New technologies such as VoIP/WLAN, UMA (Unlicensed Mobile Access)… are new ways to circumvent your security policies. Seems that wireless honeypot could help us in evaluating these new risks.

 Today, most corporate wireless access are still based On IPsec tunneling Implies that Wi-Fi networks are using « Open » mode.

Two options for a « Wireless Honeypot »: A classic option is a wired honeypot near your IPsec gateway! Another option is a fully featured virtual network emulated reachable from an open wireless access point.

With the help of Wireless Honeypot we have Knowledge of new technologies and tools – Wi-Fi hacker Toolbox

Examples of Honeypot: Google Honeypot

  

Proxy Honeypot:
It is used in distributed environment.

• Honeypots are a tremendously simply concept, which gives them some very powerful strengths. • Small data sets of high value: Honeypots collect small amounts of information. Instead of logging a one GB of data a day, they can log only one MB of data a day. Instead of generating 10,000 alerts a day, they can generate only 10 alerts a day. Remember, honeypots only capture bad activity, any interaction with a honeypot is most likely unauthorized or malicious activity. As such, honeypots reduce 'noise' by • collectin only small data sets, but information of high value, as it is only the bad guys. This means its much easier (and cheaper) to analyze the data a honeypot collects and derive value from it. • New tools and tactics: Honeypots are designed to capture anything thrown at them, including tools or tactics never seen before.

Minimal resources: Honeypots require minimal resources, they only capture bad activity. This means an old Pentium computer with 128MB of RAM can easily handle an entire class B network sitting off an OC-12 network.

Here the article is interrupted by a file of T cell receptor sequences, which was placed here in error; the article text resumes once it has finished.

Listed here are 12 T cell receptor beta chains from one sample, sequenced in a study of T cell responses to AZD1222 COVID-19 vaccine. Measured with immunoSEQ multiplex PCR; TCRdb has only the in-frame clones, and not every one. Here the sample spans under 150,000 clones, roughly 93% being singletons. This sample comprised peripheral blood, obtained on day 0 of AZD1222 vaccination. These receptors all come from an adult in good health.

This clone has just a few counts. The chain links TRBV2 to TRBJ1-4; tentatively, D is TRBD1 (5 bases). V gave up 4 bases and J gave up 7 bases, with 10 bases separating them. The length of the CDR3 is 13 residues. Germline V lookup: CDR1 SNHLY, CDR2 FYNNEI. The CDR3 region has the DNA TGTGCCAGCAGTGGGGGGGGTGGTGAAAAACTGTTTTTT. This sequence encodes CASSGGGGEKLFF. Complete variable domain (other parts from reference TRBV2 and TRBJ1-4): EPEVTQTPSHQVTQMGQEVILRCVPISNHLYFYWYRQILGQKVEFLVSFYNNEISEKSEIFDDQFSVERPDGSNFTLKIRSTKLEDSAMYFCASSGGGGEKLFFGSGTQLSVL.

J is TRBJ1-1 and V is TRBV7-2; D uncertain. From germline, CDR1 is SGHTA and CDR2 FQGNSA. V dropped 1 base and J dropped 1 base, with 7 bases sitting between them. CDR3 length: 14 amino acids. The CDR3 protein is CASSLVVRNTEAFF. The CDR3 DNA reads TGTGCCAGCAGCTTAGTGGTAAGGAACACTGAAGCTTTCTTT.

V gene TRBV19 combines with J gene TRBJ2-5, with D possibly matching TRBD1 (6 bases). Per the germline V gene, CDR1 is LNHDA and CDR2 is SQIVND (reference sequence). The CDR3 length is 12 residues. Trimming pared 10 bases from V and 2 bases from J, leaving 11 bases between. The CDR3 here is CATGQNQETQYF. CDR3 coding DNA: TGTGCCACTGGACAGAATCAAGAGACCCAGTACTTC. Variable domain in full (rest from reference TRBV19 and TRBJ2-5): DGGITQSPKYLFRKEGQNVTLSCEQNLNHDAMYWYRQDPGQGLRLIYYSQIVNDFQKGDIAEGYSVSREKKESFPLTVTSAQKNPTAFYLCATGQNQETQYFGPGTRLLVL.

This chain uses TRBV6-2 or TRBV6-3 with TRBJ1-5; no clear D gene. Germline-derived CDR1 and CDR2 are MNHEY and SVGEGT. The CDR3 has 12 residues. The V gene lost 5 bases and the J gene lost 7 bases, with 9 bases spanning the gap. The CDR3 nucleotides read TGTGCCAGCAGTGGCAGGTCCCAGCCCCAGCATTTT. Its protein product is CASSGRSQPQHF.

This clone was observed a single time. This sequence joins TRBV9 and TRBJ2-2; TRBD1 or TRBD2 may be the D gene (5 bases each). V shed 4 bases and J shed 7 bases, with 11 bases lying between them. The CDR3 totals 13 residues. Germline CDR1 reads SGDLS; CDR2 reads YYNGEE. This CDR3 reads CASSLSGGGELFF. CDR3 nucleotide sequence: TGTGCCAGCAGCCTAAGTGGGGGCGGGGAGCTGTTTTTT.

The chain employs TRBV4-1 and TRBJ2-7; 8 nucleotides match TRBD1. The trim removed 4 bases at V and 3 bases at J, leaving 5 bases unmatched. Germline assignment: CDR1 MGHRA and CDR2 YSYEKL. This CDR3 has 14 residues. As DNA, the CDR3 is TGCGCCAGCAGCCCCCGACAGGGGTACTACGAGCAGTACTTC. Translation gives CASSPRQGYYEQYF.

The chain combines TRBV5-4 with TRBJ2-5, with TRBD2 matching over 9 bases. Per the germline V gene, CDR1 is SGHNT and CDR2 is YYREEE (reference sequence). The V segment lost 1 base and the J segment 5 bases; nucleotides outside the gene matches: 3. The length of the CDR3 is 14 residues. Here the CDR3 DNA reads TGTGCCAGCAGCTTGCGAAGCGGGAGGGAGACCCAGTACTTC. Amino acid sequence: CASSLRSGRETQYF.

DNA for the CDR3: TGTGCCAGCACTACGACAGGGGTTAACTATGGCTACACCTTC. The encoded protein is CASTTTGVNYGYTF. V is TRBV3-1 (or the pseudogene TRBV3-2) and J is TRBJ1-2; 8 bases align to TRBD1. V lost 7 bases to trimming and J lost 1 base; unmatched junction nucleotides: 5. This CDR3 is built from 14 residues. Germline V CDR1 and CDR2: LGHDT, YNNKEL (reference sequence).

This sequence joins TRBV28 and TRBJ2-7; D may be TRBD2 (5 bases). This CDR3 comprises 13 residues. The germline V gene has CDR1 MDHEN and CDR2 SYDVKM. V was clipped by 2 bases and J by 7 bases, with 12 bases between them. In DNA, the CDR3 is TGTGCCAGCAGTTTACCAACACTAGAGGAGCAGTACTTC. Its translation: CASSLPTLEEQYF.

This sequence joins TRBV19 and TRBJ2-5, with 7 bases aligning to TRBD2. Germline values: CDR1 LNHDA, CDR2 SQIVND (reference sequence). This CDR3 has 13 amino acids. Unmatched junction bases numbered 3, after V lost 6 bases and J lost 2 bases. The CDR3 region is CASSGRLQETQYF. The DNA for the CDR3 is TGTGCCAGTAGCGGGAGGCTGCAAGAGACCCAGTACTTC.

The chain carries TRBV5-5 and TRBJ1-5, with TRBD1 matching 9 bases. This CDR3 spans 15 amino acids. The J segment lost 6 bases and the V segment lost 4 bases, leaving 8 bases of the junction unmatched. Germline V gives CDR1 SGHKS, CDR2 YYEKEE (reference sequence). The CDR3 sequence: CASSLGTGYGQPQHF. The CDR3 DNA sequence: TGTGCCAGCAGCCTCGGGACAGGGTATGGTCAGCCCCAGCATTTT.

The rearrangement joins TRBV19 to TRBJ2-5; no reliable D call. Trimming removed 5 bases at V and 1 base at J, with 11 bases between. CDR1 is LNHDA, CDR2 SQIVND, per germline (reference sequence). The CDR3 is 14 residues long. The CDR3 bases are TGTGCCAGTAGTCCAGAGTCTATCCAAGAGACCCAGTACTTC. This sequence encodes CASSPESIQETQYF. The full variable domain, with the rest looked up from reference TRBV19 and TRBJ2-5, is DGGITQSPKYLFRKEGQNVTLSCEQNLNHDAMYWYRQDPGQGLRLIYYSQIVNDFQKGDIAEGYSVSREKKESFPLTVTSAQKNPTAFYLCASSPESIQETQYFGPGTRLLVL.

• Encryption or IPv6: Unlike most security technologies (such as IDS systems) honeypots work fine in encrypted or IPv6 environments. It does not matter what the bad guys throw at a honeypot, the honeypot will detect and capture it.

• Information: Honeypots can collect in-depth information that few, if any other technologies can match. • Simplicty: Finally, honeypots are conceptually very simple. There are no fancy algorithms to develop, state tables to maintain, or signatures to update. The simpler a technology, the less likely there will be mistakes or misconfigurations.

Protection: Honeypot can help protect an organization is in reponse. Attack prevention: One way that honeypots can help defend against such attacks is slowing their scanning down, potentially even stopping them. Called sticky honeypots, these solutions monitor unused IP space. When probed by such scanning activity, these honeypots interact with and slow the attacker down. They do this using a variety of TCP tricks, such as a Windows size of zero, putting the attacker into a holding pattern. This is excellent for slowing down or preventing the spread of a worm that has penetrated your in pc.

• Like any technology, honeypots also have their weaknesses. It is because of this they do not replace any current technology, but work with existing technologies.

Limited View:oneypots can only track and capture activity that directly interacts with them. Honeypots will not capture attacks against other systems, unless the attacker or threat interacts with the honeypots also. Risk:All security technologies have risk. Firewalls have risk of being penetrated, encryption has the risk of being broken, IDS sensors have the risk of failing to detect attacks.

• Honeypots are no different, they have risk also. Specifically, honeypots have the risk of being taken over by the bad guy and being used to harm other systems. This risk various for different honeypots. Depending on the type of honeypot, it can have no more risk then an IDS sensor, while some honeypots have a great deal of risk.


• The purpose of this topic was to define the what honeypots are and their value to the security community. We identified two different types of honeypots, lowinteraction and high-interaction honeypots. • Interaction defines how much activity a honeypot allows an attacker. The value of these solutions is both for production or research purposes. • Honeypots can be used for production purposes by preventing, detecting, or responding to attacks. Honeypots can also be used for research, gathering information on threats so we can better understand and defend against them.


Books: • Know Your Enemy: Honeynets • “Honey pots - Definitions and Value of Honey pots” • Reto Baumann, Christian Paper Honeypots” 2002 Websites: •
• • •